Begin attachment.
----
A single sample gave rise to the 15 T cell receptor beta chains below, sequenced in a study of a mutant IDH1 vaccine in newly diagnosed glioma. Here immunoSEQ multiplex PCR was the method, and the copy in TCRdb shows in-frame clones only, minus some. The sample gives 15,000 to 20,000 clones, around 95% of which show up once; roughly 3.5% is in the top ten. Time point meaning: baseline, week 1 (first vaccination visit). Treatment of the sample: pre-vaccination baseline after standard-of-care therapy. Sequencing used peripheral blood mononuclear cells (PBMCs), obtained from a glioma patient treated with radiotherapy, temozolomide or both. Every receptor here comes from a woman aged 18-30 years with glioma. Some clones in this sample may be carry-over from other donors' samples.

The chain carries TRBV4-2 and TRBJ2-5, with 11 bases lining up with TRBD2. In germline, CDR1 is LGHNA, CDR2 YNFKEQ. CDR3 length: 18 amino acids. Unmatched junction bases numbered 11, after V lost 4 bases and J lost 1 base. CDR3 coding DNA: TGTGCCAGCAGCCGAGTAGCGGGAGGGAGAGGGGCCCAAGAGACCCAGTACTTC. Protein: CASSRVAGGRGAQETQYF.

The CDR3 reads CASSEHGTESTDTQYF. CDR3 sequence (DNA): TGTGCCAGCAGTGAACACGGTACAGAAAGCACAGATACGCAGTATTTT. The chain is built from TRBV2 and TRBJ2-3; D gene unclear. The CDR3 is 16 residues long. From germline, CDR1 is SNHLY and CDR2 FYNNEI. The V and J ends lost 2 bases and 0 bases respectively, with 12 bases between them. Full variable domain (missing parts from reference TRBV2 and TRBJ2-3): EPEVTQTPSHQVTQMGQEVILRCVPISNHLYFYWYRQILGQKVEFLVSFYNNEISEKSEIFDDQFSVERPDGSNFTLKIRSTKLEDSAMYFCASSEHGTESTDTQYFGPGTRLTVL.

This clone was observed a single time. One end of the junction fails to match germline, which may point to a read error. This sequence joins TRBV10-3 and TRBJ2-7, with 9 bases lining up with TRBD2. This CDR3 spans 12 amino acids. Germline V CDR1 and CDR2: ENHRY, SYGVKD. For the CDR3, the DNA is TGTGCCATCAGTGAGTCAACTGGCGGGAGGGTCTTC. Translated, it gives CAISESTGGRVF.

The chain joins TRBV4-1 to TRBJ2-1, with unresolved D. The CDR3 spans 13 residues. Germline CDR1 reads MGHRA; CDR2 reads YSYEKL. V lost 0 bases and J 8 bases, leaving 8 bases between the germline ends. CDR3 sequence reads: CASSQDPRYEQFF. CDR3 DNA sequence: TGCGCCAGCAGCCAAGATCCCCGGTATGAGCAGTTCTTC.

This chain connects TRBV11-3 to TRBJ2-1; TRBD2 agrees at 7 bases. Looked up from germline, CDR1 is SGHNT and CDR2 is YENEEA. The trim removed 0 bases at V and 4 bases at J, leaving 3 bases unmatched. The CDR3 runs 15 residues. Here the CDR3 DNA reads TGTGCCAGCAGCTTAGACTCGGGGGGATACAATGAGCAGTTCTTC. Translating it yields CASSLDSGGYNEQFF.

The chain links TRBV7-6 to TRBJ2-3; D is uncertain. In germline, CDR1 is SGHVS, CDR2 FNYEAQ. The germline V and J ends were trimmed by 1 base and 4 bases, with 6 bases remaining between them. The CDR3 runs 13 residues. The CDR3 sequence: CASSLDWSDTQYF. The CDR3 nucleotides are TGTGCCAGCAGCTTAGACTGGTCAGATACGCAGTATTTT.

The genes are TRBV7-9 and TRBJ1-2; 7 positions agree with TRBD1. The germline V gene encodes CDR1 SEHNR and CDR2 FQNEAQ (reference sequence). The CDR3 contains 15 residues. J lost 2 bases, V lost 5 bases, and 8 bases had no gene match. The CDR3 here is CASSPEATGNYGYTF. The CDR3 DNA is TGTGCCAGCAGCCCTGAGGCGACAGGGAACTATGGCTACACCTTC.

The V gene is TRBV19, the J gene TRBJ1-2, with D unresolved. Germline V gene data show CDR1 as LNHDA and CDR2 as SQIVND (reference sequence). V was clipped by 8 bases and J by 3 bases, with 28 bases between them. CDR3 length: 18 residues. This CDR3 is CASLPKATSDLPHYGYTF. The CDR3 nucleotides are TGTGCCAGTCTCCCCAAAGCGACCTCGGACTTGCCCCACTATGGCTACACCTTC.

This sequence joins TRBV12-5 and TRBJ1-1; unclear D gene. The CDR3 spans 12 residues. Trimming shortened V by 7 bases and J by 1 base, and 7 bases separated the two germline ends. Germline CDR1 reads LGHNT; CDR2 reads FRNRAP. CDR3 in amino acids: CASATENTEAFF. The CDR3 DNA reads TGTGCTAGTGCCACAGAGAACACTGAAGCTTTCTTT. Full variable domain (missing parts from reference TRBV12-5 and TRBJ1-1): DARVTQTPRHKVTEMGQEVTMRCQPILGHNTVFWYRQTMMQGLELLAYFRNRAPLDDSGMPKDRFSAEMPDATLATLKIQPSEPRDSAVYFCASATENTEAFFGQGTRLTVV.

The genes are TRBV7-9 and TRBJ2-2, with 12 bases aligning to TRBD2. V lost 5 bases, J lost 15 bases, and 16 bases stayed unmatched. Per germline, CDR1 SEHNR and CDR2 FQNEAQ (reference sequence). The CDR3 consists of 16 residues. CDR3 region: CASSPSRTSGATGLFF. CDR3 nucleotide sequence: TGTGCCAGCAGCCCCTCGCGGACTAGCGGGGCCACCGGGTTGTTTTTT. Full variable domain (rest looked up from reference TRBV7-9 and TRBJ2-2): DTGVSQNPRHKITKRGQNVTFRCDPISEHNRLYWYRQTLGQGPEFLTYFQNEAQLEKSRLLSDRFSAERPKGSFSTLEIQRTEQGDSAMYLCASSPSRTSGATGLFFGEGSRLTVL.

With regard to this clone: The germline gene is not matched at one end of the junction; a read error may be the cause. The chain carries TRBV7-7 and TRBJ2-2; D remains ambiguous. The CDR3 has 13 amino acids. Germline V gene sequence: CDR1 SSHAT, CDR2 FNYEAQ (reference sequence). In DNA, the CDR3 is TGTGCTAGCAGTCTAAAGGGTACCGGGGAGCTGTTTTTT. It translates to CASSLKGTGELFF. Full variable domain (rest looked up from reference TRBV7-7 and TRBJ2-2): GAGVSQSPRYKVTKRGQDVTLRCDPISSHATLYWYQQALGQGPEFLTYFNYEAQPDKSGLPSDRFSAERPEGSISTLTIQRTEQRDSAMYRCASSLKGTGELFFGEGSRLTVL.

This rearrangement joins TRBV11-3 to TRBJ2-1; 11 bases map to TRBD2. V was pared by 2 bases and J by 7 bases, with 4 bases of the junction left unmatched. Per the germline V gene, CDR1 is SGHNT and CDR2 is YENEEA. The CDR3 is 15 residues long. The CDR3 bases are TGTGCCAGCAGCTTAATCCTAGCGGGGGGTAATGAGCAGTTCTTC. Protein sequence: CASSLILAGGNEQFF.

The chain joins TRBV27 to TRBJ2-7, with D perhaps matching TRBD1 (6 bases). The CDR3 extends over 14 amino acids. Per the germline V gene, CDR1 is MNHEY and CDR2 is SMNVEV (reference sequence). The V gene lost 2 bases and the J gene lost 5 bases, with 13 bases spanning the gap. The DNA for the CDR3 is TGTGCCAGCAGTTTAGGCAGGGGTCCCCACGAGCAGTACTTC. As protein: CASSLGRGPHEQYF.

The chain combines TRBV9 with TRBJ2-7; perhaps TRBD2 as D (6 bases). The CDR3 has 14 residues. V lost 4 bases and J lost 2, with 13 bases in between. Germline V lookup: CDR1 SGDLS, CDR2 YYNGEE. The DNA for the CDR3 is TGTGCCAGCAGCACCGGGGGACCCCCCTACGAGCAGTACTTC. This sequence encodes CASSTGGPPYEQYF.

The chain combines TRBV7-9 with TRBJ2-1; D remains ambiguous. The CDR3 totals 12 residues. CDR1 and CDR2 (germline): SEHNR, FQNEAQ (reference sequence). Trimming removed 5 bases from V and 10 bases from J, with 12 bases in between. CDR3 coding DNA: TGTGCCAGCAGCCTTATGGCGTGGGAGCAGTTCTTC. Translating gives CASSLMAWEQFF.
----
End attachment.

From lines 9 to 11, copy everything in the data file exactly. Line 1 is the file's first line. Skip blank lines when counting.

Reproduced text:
The V gene is TRBV19, the J gene TRBJ1-2, with D unresolved. Germline V gene data show CDR1 as LNHDA and CDR2 as SQIVND (reference sequence). V was clipped by 8 bases and J by 3 bases, with 28 bases between them. CDR3 length: 18 residues. This CDR3 is CASLPKATSDLPHYGYTF. The CDR3 nucleotides are TGTGCCAGTCTCCCCAAAGCGACCTCGGACTTGCCCCACTATGGCTACACCTTC.

This sequence joins TRBV12-5 and TRBJ1-1; unclear D gene. The CDR3 spans 12 residues. Trimming shortened V by 7 bases and J by 1 base, and 7 bases separated the two germline ends. Germline CDR1 reads LGHNT; CDR2 reads FRNRAP. CDR3 in amino acids: CASATENTEAFF. The CDR3 DNA reads TGTGCTAGTGCCACAGAGAACACTGAAGCTTTCTTT. Full variable domain (missing parts from reference TRBV12-5 and TRBJ1-1): DARVTQTPRHKVTEMGQEVTMRCQPILGHNTVFWYRQTMMQGLELLAYFRNRAPLDDSGMPKDRFSAEMPDATLATLKIQPSEPRDSAVYFCASATENTEAFFGQGTRLTVV.

The genes are TRBV7-9 and TRBJ2-2, with 12 bases aligning to TRBD2. V lost 5 bases, J lost 15 bases, and 16 bases stayed unmatched. Per germline, CDR1 SEHNR and CDR2 FQNEAQ (reference sequence). The CDR3 consists of 16 residues. CDR3 region: CASSPSRTSGATGLFF. CDR3 nucleotide sequence: TGTGCCAGCAGCCCCTCGCGGACTAGCGGGGCCACCGGGTTGTTTTTT. Full variable domain (rest looked up from reference TRBV7-9 and TRBJ2-2): DTGVSQNPRHKITKRGQNVTFRCDPISEHNRLYWYRQTLGQGPEFLTYFQNEAQLEKSRLLSDRFSAERPKGSFSTLEIQRTEQGDSAMYLCASSPSRTSGATGLFFGEGSRLTVL.